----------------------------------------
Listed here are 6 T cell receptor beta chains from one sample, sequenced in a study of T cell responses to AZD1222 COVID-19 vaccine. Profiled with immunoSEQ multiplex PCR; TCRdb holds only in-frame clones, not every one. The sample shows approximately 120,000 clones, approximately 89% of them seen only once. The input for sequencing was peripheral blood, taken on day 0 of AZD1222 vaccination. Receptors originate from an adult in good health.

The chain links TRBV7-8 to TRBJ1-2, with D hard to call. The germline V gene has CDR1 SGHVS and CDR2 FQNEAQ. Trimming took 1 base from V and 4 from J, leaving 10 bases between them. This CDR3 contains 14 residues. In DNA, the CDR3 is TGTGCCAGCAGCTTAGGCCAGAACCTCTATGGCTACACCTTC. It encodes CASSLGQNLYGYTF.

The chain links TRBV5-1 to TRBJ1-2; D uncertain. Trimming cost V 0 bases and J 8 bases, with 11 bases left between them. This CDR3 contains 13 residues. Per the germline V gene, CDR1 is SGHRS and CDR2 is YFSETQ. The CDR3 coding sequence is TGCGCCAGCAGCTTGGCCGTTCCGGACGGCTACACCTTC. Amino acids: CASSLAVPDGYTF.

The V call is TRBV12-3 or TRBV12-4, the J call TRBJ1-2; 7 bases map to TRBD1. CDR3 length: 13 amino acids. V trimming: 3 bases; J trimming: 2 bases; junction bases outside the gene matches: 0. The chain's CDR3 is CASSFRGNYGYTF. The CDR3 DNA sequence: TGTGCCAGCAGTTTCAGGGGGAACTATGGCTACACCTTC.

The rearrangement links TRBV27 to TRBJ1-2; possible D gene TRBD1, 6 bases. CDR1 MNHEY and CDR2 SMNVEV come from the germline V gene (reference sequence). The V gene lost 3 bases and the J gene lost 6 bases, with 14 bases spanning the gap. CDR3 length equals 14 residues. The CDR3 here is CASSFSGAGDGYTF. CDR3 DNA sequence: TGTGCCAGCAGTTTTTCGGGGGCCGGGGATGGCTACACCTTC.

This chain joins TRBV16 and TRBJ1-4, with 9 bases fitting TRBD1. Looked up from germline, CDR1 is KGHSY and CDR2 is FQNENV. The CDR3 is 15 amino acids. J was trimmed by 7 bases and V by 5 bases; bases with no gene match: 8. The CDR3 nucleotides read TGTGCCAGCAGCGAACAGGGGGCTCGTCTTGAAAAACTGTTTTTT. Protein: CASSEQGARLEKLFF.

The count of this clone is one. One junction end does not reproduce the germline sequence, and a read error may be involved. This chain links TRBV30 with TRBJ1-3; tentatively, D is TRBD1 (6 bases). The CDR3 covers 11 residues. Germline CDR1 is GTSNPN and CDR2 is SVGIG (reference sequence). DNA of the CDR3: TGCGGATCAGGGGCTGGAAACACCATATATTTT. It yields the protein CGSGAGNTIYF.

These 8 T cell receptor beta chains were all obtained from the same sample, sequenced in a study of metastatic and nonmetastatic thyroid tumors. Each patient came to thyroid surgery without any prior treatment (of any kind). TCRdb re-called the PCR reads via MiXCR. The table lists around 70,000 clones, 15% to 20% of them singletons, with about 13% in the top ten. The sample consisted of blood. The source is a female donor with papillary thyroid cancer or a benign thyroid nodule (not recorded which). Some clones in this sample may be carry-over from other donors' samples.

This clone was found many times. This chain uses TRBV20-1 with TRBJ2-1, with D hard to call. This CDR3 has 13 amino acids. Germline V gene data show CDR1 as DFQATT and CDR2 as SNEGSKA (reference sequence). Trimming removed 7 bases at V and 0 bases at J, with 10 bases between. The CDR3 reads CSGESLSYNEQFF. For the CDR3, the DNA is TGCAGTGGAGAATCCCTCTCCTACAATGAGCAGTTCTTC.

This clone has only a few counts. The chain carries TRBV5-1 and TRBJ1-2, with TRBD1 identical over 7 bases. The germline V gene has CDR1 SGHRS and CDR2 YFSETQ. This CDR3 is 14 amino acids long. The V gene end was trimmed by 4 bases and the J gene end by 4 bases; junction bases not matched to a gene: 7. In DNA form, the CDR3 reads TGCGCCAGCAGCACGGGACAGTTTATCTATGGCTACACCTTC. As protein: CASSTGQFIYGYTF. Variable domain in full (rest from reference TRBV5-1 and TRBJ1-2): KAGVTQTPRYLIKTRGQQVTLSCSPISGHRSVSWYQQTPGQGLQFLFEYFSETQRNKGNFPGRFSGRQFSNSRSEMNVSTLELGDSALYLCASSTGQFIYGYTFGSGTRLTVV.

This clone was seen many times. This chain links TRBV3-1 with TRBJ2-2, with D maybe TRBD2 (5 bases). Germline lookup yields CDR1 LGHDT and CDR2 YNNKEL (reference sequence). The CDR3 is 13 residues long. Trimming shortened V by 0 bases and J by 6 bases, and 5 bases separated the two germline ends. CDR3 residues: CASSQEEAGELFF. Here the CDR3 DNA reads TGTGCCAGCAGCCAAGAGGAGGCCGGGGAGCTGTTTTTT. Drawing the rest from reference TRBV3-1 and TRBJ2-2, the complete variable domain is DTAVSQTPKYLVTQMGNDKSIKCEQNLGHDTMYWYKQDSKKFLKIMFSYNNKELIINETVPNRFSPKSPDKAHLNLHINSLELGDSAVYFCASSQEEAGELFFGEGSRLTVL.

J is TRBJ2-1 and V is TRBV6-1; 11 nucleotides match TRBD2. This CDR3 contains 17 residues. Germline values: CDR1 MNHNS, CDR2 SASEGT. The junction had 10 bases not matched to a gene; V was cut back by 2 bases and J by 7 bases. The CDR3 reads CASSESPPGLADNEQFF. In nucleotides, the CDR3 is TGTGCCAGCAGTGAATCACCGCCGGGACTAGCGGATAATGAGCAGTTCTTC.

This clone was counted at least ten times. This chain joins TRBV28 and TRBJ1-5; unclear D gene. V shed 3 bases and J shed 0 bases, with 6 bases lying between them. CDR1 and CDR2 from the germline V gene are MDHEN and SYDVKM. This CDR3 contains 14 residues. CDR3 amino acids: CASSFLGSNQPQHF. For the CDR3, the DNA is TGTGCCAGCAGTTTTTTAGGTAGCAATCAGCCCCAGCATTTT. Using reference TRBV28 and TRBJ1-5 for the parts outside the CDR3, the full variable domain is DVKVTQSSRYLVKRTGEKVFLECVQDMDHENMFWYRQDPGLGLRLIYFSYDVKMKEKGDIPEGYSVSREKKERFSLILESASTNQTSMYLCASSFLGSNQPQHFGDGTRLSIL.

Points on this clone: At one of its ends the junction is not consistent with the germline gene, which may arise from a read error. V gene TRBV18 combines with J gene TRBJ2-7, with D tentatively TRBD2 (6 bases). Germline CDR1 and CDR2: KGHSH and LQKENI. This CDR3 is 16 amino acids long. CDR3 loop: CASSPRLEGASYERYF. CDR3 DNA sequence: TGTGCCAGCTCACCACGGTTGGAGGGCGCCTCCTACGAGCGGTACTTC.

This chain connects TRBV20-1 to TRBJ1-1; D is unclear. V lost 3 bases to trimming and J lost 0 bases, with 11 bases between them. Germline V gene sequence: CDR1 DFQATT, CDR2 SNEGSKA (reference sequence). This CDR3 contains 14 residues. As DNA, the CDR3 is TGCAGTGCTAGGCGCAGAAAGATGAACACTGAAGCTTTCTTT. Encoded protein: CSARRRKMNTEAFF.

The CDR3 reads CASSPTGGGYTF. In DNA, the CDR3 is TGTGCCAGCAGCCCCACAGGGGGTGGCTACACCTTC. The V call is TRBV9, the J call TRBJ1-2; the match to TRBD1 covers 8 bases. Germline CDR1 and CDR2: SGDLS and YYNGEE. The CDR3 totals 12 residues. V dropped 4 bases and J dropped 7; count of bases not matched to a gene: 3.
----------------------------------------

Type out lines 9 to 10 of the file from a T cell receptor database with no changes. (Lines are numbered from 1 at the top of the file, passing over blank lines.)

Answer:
This clone was found many times. This chain uses TRBV20-1 with TRBJ2-1, with D hard to call. This CDR3 has 13 amino acids. Germline V gene data show CDR1 as DFQATT and CDR2 as SNEGSKA (reference sequence). Trimming removed 7 bases at V and 0 bases at J, with 10 bases between. The CDR3 reads CSGESLSYNEQFF. For the CDR3, the DNA is TGCAGTGGAGAATCCCTCTCCTACAATGAGCAGTTCTTC.

This clone has only a few counts. The chain carries TRBV5-1 and TRBJ1-2, with TRBD1 identical over 7 bases. The germline V gene has CDR1 SGHRS and CDR2 YFSETQ. This CDR3 is 14 amino acids long. The V gene end was trimmed by 4 bases and the J gene end by 4 bases; junction bases not matched to a gene: 7. In DNA form, the CDR3 reads TGCGCCAGCAGCACGGGACAGTTTATCTATGGCTACACCTTC. As protein: CASSTGQFIYGYTF. Variable domain in full (rest from reference TRBV5-1 and TRBJ1-2): KAGVTQTPRYLIKTRGQQVTLSCSPISGHRSVSWYQQTPGQGLQFLFEYFSETQRNKGNFPGRFSGRQFSNSRSEMNVSTLELGDSALYLCASSTGQFIYGYTFGSGTRLTVV.